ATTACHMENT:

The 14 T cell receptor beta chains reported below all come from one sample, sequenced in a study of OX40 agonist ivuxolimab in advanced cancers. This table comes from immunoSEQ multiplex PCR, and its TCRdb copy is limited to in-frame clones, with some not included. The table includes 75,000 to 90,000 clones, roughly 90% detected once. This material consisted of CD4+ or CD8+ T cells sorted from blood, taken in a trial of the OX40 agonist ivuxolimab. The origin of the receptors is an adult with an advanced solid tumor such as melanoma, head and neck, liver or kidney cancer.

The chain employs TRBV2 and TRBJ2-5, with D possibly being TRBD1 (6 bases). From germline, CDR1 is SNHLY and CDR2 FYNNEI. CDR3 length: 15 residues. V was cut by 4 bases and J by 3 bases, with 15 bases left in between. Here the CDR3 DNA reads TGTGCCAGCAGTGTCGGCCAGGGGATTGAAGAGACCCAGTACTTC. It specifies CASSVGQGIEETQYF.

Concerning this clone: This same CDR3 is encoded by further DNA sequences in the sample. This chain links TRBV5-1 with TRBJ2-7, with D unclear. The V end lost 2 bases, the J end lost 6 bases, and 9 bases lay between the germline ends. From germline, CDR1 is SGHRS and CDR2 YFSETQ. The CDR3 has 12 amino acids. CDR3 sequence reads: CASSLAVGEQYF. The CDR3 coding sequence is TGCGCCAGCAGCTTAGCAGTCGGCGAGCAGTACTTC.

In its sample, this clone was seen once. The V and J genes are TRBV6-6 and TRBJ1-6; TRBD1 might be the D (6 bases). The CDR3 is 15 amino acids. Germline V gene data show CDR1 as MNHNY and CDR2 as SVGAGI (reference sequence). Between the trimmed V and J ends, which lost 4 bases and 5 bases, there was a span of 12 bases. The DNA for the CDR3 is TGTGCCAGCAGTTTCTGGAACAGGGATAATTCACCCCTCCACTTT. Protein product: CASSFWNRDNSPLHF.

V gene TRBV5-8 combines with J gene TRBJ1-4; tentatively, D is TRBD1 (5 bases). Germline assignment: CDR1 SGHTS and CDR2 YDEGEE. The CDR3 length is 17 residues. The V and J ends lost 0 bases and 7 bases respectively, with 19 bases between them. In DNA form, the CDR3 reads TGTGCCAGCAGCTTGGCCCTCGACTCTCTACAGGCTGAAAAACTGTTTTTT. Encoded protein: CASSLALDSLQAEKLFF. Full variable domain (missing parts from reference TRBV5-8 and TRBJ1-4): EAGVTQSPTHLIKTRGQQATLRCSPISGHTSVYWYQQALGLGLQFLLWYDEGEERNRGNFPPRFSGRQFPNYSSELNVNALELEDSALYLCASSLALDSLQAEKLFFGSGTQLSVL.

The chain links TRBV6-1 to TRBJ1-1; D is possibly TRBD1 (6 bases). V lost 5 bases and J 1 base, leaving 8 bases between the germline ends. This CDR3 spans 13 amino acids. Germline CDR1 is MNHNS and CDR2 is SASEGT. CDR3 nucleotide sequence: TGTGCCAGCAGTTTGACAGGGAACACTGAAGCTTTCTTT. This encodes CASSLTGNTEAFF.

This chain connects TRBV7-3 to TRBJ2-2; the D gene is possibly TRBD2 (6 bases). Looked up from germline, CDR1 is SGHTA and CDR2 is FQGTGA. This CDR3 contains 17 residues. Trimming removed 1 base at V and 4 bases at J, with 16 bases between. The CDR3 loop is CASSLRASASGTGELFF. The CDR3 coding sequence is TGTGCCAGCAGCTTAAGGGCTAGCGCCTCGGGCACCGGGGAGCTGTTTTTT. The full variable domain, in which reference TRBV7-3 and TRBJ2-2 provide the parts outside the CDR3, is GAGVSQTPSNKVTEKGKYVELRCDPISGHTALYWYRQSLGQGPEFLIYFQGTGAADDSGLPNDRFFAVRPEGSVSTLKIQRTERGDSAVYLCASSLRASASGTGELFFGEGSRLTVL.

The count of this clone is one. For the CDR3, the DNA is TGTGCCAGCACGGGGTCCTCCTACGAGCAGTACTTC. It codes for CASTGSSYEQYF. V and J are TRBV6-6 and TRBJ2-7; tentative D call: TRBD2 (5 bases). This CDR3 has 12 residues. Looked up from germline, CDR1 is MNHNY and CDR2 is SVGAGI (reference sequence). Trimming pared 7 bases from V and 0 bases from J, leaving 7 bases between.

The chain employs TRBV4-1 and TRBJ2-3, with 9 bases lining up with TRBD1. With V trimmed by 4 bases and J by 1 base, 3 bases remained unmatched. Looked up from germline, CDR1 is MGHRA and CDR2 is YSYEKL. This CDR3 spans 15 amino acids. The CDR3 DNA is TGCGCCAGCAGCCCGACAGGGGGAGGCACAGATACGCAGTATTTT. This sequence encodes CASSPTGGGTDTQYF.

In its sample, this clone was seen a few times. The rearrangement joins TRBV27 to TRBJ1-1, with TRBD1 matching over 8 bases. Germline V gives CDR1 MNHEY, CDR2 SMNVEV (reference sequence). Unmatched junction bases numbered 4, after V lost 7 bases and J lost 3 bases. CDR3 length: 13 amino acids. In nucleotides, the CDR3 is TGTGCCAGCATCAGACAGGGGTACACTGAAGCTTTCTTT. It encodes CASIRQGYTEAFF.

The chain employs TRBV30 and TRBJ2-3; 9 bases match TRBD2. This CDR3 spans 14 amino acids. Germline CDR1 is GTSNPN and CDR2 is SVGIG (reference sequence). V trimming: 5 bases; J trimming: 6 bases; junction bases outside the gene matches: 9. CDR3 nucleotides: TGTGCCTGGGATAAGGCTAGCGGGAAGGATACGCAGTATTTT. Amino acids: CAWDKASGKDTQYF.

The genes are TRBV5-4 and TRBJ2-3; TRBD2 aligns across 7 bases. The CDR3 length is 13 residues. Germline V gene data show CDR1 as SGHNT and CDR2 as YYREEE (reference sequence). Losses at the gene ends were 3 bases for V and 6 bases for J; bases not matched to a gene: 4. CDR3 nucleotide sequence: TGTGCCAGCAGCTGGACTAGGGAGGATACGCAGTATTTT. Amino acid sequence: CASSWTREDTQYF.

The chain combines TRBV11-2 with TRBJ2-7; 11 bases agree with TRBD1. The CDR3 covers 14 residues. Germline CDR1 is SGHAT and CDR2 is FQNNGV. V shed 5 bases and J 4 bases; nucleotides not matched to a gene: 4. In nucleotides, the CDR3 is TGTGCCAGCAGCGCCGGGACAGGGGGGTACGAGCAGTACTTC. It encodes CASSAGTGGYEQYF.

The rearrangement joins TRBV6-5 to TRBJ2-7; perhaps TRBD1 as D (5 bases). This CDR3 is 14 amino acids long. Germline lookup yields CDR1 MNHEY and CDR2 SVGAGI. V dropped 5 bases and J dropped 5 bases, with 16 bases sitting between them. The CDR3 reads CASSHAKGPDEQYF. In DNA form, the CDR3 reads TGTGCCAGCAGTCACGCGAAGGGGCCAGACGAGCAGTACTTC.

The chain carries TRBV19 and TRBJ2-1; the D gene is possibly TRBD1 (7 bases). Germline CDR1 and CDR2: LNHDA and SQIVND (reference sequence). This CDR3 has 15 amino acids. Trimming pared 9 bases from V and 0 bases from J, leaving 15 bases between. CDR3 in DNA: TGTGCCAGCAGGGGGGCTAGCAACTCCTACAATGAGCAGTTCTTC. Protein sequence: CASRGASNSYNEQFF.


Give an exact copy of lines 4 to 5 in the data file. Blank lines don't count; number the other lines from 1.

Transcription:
In its sample, this clone was seen once. The V and J genes are TRBV6-6 and TRBJ1-6; TRBD1 might be the D (6 bases). The CDR3 is 15 amino acids. Germline V gene data show CDR1 as MNHNY and CDR2 as SVGAGI (reference sequence). Between the trimmed V and J ends, which lost 4 bases and 5 bases, there was a span of 12 bases. The DNA for the CDR3 is TGTGCCAGCAGTTTCTGGAACAGGGATAATTCACCCCTCCACTTT. Protein product: CASSFWNRDNSPLHF.

V gene TRBV5-8 combines with J gene TRBJ1-4; tentatively, D is TRBD1 (5 bases). Germline assignment: CDR1 SGHTS and CDR2 YDEGEE. The CDR3 length is 17 residues. The V and J ends lost 0 bases and 7 bases respectively, with 19 bases between them. In DNA form, the CDR3 reads TGTGCCAGCAGCTTGGCCCTCGACTCTCTACAGGCTGAAAAACTGTTTTTT. Encoded protein: CASSLALDSLQAEKLFF. Full variable domain (missing parts from reference TRBV5-8 and TRBJ1-4): EAGVTQSPTHLIKTRGQQATLRCSPISGHTSVYWYQQALGLGLQFLLWYDEGEERNRGNFPPRFSGRQFPNYSSELNVNALELEDSALYLCASSLALDSLQAEKLFFGSGTQLSVL.